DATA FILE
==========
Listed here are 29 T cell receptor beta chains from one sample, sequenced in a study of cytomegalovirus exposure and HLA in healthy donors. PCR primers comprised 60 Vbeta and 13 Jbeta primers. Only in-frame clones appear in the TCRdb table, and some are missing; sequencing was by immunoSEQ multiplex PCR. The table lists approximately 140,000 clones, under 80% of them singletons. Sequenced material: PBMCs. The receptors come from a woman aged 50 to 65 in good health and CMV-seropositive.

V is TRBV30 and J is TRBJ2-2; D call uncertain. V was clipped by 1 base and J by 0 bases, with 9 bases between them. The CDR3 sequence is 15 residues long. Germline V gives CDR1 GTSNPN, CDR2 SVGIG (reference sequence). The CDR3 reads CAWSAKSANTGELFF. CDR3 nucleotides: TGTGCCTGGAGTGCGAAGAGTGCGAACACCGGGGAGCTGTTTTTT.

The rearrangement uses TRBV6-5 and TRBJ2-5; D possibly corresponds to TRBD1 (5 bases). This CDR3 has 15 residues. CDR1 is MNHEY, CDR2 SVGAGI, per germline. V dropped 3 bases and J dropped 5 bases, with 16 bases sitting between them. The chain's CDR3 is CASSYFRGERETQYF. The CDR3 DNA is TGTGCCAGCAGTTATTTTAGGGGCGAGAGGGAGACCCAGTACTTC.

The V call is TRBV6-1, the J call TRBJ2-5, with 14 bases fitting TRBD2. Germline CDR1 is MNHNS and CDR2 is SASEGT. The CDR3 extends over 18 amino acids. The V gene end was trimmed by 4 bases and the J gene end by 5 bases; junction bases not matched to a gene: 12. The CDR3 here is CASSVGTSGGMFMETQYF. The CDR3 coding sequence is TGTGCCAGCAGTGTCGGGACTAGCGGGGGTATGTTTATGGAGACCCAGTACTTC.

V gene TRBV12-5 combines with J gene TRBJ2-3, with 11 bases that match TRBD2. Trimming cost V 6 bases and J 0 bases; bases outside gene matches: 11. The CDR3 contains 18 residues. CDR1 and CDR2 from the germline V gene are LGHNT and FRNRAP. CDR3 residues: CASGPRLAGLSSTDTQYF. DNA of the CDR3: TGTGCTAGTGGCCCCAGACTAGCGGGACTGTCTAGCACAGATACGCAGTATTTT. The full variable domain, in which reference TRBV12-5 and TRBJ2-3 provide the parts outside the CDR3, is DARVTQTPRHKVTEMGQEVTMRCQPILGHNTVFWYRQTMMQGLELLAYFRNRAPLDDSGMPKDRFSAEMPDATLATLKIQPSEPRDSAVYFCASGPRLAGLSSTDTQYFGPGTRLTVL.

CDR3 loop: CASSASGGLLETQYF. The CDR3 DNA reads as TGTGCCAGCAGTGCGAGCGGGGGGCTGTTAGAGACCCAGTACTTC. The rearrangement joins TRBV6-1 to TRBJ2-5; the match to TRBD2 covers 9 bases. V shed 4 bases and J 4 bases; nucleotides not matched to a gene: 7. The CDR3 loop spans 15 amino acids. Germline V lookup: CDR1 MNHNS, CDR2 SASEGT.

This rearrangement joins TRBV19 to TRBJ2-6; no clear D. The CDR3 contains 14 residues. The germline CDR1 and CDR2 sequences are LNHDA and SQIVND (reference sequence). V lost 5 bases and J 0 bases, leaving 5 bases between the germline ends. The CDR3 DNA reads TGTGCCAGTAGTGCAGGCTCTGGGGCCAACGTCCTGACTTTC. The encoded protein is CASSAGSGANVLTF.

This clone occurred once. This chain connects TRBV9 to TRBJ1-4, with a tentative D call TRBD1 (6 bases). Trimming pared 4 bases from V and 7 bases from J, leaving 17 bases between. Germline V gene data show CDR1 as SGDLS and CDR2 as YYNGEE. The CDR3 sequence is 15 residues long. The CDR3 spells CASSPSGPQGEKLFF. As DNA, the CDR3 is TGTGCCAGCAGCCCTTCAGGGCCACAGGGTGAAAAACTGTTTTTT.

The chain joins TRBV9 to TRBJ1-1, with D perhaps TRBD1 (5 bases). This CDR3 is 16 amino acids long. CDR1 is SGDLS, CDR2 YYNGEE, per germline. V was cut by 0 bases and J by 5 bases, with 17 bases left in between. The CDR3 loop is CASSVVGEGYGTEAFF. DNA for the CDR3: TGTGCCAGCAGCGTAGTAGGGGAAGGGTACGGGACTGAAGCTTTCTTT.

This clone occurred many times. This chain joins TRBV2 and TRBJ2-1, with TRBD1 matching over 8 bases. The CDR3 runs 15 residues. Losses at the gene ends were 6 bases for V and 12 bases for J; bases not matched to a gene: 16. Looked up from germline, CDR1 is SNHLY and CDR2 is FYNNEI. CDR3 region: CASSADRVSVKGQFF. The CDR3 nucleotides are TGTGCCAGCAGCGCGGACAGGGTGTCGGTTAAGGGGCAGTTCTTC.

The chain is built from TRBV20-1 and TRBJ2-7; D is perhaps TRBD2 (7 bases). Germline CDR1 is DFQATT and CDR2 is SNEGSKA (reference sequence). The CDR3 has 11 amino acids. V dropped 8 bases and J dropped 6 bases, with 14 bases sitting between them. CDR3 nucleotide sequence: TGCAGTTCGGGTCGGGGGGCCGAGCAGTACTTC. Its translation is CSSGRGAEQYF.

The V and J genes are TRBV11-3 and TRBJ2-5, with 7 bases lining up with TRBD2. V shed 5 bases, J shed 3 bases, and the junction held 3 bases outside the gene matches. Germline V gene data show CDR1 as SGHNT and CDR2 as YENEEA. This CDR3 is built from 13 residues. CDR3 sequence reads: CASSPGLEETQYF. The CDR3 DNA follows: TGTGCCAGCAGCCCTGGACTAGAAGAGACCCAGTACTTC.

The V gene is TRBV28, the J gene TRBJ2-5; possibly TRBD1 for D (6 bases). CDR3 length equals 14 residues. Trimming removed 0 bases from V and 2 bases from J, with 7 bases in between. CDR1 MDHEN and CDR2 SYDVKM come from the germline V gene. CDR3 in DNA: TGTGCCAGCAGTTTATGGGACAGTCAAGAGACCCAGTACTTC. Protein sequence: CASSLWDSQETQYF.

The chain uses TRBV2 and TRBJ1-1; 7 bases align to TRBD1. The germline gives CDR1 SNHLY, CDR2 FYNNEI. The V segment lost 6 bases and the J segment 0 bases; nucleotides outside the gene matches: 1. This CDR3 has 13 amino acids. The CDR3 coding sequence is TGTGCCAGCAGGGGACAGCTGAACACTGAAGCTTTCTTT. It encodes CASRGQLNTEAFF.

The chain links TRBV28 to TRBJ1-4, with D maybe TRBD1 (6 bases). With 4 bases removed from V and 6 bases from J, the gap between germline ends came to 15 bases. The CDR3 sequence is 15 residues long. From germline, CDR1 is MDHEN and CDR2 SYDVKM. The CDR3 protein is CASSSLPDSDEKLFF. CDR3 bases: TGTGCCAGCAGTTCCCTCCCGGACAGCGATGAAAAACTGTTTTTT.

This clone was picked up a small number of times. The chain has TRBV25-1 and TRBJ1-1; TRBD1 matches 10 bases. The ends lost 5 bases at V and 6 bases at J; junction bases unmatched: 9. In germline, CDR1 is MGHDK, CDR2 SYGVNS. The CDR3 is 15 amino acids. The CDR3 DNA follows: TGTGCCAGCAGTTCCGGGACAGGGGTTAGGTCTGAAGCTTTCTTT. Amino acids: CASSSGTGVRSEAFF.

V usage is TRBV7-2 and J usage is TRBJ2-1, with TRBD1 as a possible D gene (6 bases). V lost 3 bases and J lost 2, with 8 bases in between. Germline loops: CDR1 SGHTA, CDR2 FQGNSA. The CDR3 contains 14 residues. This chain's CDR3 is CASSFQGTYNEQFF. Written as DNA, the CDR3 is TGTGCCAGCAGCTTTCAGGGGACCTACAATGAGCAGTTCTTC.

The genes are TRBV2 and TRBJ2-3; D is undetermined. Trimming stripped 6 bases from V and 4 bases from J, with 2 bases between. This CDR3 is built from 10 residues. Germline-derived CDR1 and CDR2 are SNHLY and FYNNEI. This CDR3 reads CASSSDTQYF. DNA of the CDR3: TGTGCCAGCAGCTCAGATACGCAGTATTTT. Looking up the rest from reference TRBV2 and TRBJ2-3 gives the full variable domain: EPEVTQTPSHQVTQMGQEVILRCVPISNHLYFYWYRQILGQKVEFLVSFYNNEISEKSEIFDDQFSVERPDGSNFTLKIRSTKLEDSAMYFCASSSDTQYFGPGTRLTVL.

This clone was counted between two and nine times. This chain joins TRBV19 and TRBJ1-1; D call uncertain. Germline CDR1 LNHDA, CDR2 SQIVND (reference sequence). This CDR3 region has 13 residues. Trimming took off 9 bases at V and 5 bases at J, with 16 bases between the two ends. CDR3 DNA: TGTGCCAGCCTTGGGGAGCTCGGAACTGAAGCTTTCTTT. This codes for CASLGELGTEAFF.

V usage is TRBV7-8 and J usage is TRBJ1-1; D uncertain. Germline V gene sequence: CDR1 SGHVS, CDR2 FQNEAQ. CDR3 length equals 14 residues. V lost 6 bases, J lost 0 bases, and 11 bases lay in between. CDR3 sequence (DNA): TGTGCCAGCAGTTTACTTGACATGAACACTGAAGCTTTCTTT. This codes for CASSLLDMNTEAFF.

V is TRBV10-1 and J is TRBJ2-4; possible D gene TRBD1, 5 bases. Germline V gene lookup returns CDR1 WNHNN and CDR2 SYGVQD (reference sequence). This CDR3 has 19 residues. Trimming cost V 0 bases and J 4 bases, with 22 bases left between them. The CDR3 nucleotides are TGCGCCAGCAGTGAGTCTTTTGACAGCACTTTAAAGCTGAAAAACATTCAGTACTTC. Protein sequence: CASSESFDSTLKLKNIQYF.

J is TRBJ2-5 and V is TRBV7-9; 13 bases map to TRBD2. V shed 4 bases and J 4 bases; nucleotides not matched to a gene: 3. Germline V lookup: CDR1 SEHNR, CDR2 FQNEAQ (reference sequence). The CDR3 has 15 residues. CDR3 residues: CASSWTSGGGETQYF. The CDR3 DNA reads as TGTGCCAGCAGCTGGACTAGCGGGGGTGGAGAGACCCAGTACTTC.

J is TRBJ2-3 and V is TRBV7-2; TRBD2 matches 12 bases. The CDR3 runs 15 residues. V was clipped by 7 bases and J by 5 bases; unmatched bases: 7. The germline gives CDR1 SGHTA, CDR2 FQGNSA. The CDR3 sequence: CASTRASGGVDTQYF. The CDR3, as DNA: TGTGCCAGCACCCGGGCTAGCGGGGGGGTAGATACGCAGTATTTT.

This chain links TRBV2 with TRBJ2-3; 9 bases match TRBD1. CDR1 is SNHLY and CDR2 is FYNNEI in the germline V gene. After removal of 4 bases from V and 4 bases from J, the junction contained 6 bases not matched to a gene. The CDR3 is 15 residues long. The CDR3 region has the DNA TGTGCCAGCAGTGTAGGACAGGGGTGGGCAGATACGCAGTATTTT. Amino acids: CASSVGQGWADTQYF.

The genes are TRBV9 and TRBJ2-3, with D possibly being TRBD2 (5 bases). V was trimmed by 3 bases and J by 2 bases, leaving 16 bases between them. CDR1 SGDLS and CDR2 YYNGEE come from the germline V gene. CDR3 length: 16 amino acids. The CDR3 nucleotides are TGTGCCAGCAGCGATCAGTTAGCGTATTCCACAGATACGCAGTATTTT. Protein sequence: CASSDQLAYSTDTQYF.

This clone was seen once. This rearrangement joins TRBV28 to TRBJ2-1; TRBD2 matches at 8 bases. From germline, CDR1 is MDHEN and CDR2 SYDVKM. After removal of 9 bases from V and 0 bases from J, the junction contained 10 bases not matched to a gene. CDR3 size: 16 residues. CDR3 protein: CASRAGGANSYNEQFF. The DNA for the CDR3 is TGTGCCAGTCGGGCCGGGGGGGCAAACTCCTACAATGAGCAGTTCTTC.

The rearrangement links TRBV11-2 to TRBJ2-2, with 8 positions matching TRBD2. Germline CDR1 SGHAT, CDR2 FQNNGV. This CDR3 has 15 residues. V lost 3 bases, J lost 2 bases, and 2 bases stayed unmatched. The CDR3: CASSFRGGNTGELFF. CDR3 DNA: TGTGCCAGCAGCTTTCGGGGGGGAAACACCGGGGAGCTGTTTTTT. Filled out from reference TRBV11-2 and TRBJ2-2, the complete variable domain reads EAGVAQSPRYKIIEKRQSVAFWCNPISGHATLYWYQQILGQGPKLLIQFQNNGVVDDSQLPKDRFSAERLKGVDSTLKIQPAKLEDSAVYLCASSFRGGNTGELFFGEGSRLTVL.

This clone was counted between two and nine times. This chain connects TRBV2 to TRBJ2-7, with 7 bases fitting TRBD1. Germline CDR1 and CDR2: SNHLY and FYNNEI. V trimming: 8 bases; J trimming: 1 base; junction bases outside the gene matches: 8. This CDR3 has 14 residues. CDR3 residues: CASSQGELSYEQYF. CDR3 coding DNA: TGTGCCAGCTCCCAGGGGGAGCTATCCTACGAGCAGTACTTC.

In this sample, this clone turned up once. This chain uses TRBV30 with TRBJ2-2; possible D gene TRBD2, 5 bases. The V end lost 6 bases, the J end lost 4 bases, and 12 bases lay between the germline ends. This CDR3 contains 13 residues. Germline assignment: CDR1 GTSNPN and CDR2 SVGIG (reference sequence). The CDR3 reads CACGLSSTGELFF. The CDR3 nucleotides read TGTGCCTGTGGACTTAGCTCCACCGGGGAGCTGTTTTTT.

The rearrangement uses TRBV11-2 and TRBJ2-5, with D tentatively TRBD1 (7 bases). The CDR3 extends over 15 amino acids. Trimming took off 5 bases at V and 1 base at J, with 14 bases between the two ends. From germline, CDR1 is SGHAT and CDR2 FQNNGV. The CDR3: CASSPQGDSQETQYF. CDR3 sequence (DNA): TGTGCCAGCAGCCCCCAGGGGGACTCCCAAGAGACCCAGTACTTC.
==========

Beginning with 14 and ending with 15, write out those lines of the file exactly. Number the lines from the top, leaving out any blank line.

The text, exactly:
The chain uses TRBV2 and TRBJ1-1; 7 bases align to TRBD1. The germline gives CDR1 SNHLY, CDR2 FYNNEI. The V segment lost 6 bases and the J segment 0 bases; nucleotides outside the gene matches: 1. This CDR3 has 13 amino acids. The CDR3 coding sequence is TGTGCCAGCAGGGGACAGCTGAACACTGAAGCTTTCTTT. It encodes CASRGQLNTEAFF.

The chain links TRBV28 to TRBJ1-4, with D maybe TRBD1 (6 bases). With 4 bases removed from V and 6 bases from J, the gap between germline ends came to 15 bases. The CDR3 sequence is 15 residues long. From germline, CDR1 is MDHEN and CDR2 SYDVKM. The CDR3 protein is CASSSLPDSDEKLFF. CDR3 bases: TGTGCCAGCAGTTCCCTCCCGGACAGCGATGAAAAACTGTTTTTT.